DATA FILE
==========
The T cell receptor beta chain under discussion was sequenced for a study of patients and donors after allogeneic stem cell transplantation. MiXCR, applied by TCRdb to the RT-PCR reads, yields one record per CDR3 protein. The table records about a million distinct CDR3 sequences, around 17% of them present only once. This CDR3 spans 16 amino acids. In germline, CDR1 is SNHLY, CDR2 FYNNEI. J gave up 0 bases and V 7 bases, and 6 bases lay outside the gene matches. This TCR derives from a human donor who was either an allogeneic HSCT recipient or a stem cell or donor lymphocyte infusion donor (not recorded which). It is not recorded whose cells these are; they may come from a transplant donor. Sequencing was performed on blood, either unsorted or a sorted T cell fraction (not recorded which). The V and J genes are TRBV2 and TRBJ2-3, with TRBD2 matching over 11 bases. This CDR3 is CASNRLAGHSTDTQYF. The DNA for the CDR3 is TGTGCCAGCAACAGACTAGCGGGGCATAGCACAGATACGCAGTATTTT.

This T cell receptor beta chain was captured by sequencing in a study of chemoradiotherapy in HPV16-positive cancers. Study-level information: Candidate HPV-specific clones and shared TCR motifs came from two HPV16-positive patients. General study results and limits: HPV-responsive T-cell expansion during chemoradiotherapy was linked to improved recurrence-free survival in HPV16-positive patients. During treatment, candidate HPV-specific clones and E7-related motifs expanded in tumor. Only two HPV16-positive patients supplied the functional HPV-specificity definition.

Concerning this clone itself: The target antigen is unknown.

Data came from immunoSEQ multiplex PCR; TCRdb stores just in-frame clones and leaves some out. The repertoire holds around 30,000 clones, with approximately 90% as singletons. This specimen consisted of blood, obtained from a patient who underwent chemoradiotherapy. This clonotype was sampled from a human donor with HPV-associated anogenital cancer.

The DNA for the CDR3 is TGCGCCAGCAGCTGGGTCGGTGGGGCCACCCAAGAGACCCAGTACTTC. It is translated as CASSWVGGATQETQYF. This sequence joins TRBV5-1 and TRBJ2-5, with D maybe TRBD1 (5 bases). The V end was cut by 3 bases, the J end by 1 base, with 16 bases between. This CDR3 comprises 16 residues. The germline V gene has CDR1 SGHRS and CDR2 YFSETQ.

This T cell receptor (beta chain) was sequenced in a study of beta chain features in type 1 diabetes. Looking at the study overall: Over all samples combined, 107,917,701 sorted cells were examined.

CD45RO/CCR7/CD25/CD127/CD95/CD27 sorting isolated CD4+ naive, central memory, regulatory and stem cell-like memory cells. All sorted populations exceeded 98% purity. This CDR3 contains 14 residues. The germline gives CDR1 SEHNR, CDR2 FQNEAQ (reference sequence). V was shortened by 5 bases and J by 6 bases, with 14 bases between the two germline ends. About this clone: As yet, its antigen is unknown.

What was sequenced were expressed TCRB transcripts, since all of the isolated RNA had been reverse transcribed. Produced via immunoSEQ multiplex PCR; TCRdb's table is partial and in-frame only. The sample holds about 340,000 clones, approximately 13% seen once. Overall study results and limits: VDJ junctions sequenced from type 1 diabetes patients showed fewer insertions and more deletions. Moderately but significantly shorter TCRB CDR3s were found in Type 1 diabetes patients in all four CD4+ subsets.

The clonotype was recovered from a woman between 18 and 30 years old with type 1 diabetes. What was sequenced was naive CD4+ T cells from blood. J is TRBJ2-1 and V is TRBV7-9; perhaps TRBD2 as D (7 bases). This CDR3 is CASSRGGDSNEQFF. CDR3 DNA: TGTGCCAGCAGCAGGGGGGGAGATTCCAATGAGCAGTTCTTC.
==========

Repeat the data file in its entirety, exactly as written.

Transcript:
The T cell receptor beta chain under discussion was sequenced for a study of patients and donors after allogeneic stem cell transplantation. MiXCR, applied by TCRdb to the RT-PCR reads, yields one record per CDR3 protein. The table records about a million distinct CDR3 sequences, around 17% of them present only once. This CDR3 spans 16 amino acids. In germline, CDR1 is SNHLY, CDR2 FYNNEI. J gave up 0 bases and V 7 bases, and 6 bases lay outside the gene matches. This TCR derives from a human donor who was either an allogeneic HSCT recipient or a stem cell or donor lymphocyte infusion donor (not recorded which). It is not recorded whose cells these are; they may come from a transplant donor. Sequencing was performed on blood, either unsorted or a sorted T cell fraction (not recorded which). The V and J genes are TRBV2 and TRBJ2-3, with TRBD2 matching over 11 bases. This CDR3 is CASNRLAGHSTDTQYF. The DNA for the CDR3 is TGTGCCAGCAACAGACTAGCGGGGCATAGCACAGATACGCAGTATTTT.

This T cell receptor beta chain was captured by sequencing in a study of chemoradiotherapy in HPV16-positive cancers. Study-level information: Candidate HPV-specific clones and shared TCR motifs came from two HPV16-positive patients. General study results and limits: HPV-responsive T-cell expansion during chemoradiotherapy was linked to improved recurrence-free survival in HPV16-positive patients. During treatment, candidate HPV-specific clones and E7-related motifs expanded in tumor. Only two HPV16-positive patients supplied the functional HPV-specificity definition.

Concerning this clone itself: The target antigen is unknown.

Data came from immunoSEQ multiplex PCR; TCRdb stores just in-frame clones and leaves some out. The repertoire holds around 30,000 clones, with approximately 90% as singletons. This specimen consisted of blood, obtained from a patient who underwent chemoradiotherapy. This clonotype was sampled from a human donor with HPV-associated anogenital cancer.

The DNA for the CDR3 is TGCGCCAGCAGCTGGGTCGGTGGGGCCACCCAAGAGACCCAGTACTTC. It is translated as CASSWVGGATQETQYF. This sequence joins TRBV5-1 and TRBJ2-5, with D maybe TRBD1 (5 bases). The V end was cut by 3 bases, the J end by 1 base, with 16 bases between. This CDR3 comprises 16 residues. The germline V gene has CDR1 SGHRS and CDR2 YFSETQ.

This T cell receptor (beta chain) was sequenced in a study of beta chain features in type 1 diabetes. Looking at the study overall: Over all samples combined, 107,917,701 sorted cells were examined.

CD45RO/CCR7/CD25/CD127/CD95/CD27 sorting isolated CD4+ naive, central memory, regulatory and stem cell-like memory cells. All sorted populations exceeded 98% purity. This CDR3 contains 14 residues. The germline gives CDR1 SEHNR, CDR2 FQNEAQ (reference sequence). V was shortened by 5 bases and J by 6 bases, with 14 bases between the two germline ends. About this clone: As yet, its antigen is unknown.

What was sequenced were expressed TCRB transcripts, since all of the isolated RNA had been reverse transcribed. Produced via immunoSEQ multiplex PCR; TCRdb's table is partial and in-frame only. The sample holds about 340,000 clones, approximately 13% seen once. Overall study results and limits: VDJ junctions sequenced from type 1 diabetes patients showed fewer insertions and more deletions. Moderately but significantly shorter TCRB CDR3s were found in Type 1 diabetes patients in all four CD4+ subsets.

The clonotype was recovered from a woman between 18 and 30 years old with type 1 diabetes. What was sequenced was naive CD4+ T cells from blood. J is TRBJ2-1 and V is TRBV7-9; perhaps TRBD2 as D (7 bases). This CDR3 is CASSRGGDSNEQFF. CDR3 DNA: TGTGCCAGCAGCAGGGGGGGAGATTCCAATGAGCAGTTCTTC.